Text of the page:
Twilight is an especially infamous example of this trope - where magical “imprinting” results in werewolves (nearly all male) bonding with their love interests after just looking at them - making the relationship pre-ordained. And consent? Well one of these “women” who is “imprinted” on is actually a small child. The other a baby in the womb - but we’re assured they’ll have an attentive, loving caring future-boyfriend to dote on them until they come of age.

That’s called grooming. It’s a crime. And even if they don’t touch that girl until she’s 18, honest, that’s still a lifetime of brainwashing to impose on her. No reasonable person can call this consent.

While Twilight is extreme because of it’s involvement of children - it’s not alone. Nalini Singh’s Psy/Changeling series has changelings begin the “mating dance” with their chosen mates - even when those mates are completely uninterested not just in love, but in emotion at all! But the woo-woo has spoken! Personal consent, lives, beliefs or inherent nature are irrelevant! Sherrilyn Kenyon’s Werehunters form magical bonds - again before any real acquaintance has even been established. Eileen Wilks World of the Lupi series has mating bonds so strong they can’t even move too far away from the other! They’re literally joined at the hip!

It’s not just shapeshifters (though they do seem to dominate for some reason) - the Black Dagger Brotherhood (which has never seen a terrible romance trope without claiming it) has vampires getting in on the bonding-at-first sight nonsense as well.

This is another element that has to be emphasised of this trope - nearly all of these bound-for-life-at-first-sight people are virtual strangers. It emphasises not just a lack of consent but also strikes us as lazy writing. You could build a relationship, you could write the things about the other that attracted and endeared your protagonist. You could write them falling in love as they come closer and see all the wonderful qualities. Or, woo-woo could strike within seconds of seeing each other and they could be happily skipping down the aisle before they even know each other’s surname.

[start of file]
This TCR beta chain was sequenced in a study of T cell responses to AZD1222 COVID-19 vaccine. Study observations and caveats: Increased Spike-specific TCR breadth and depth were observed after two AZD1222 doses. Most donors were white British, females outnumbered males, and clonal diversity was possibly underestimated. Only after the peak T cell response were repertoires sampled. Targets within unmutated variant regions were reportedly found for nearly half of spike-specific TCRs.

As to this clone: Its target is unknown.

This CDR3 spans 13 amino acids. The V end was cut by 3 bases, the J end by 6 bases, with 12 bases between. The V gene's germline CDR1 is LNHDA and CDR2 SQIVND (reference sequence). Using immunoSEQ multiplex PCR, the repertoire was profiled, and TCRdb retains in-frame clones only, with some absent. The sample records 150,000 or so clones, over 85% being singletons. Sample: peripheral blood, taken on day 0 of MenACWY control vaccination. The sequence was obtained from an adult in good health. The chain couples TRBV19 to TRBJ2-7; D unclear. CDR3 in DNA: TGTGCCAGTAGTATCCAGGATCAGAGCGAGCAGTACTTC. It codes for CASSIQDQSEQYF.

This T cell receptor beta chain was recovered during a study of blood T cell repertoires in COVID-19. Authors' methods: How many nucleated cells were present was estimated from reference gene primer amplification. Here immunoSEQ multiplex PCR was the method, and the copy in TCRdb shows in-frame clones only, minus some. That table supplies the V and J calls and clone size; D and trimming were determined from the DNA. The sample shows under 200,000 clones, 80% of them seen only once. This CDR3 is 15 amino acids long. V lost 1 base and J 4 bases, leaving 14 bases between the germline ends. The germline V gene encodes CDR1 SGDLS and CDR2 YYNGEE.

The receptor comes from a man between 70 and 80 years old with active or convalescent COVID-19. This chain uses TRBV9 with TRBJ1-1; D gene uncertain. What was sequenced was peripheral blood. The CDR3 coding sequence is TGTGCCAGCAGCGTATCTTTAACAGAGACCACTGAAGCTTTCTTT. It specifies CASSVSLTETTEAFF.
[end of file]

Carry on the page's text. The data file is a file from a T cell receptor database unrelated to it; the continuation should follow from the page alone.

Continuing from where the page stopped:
And then there’s Lynsay Sands. Oh Lynsay Sands, bless her heart.  The Argeneau series is about the descendants of Atlantis who are often confused as vampires because they need blood to survive and avoid daylight because it burns through the blood they consume.  Each Atlantian is promised one lifemate.  A lifemate is special because they are supposedly the one person you can let your guard down around because you cannot read their mind or control them.  It also comes with orgasms so powerful that lifemates regularly pass out and have great difficulty abstaining from sex.

It is the woo woo that makes these couples perfect for each other.  Apparently, the nanites are able to choose the perfect mate for each Atlantian and no matter what is going on in the chosen lifemate’s life, they will inevitably drop everything to be with the Atlantian.  It’s a compulsion which they cannot avoid and of course because the woo woo makes them so happy, they are more than ready to end relationships with their family/friends, move across the ocean and even quit careers which took them decades to enter and cement. Sure, we’re told that these lifemates have a choice but the fact that whatever objections they may have are easily overcome or forgotten belies the very idea of choice.  This is the formula that Sands has been using for more than twenty books now.